A Constructivist Approach to Business Ethics

A Constructivist Approach to Business Ethics

A Constructivist Approach to Business Ethics

A Constructivist Approach to Business Ethics

Business ethics operates at the crossroads of various disciplines, inviting perspectives from economists, financiers, sociologists, organizational psychologists and philosophers. Each perspective commands an area of expertise bearing on the subject’s key questions and each employs its own methodological approach when pursuing its answers (Brand 2009; Garriga and Mele´ 2004). <!–more–> Given the variety of methods found in the literature, it is surprising that ‘‘constructivism’’ has scarcely appeared, for it is both an increasingly important approach in normative theory and particularly effective at explaining how moral theory might suitably cover a variety of cases without sacrificing exact guidance on specific issues.1 This challenge is especially pronounced in applied ethics, where the purpose of applying ethical theory to practice is to inform practitioners of appropriate action in particular cases. If moral principles are too abstract, they are unlikely to perform their expected action-guiding function. If they are too specific, they will perform their expected function in too few instances. The challenge is to translate abstract theory into a workable tool for business practitioners (Hasnas 1998, pp. 19–20). The relationship between normative principles and the facts comprising particular cases has received close attention in political philosophy in recent years (Cohen 2008; Sen 2009). Some of this work explores the issue anew by developing a contextual approach to justice (Miller 2002). Contextual approaches treat diverse normative issues in terms of fine-grained, bottom–up investigations, rather than systematically as part of—and answered in terms of—an overarching ethical theory. The idea is that a bottom–up analysis can better expose how principles fit their context of application, thereby justifying concrete principles while preserving universal reach.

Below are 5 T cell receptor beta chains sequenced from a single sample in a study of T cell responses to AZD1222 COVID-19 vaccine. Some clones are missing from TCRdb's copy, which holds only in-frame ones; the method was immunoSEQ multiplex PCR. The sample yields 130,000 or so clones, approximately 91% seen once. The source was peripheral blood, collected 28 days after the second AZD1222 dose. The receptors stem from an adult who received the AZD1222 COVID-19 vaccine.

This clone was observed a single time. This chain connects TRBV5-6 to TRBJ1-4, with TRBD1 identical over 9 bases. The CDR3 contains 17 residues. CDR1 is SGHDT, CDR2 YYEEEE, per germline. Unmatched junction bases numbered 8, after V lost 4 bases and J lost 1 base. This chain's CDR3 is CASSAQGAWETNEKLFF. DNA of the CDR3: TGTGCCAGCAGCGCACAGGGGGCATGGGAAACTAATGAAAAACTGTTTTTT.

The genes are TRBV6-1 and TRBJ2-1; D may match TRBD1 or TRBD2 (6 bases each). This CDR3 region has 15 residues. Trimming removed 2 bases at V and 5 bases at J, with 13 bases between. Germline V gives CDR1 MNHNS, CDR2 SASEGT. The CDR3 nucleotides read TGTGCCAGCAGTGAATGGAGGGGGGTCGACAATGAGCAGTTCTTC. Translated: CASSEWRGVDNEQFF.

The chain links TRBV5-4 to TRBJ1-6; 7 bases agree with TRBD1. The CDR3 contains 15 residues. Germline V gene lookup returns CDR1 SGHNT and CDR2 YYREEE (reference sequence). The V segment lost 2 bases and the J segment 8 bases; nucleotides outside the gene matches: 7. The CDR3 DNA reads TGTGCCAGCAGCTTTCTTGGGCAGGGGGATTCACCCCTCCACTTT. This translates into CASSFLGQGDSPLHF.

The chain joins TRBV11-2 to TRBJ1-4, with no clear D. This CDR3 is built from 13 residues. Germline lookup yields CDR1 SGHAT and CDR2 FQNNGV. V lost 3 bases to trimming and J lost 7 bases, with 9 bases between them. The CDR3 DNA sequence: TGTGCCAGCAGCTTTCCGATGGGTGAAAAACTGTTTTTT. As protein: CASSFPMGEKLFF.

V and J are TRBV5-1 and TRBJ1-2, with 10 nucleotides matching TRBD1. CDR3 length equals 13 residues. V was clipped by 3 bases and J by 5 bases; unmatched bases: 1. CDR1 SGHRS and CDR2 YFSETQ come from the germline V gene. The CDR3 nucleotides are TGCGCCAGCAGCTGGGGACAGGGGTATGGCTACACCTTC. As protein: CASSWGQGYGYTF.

From “A Constructivist Approach to Business Ethics” by Michael Buckley

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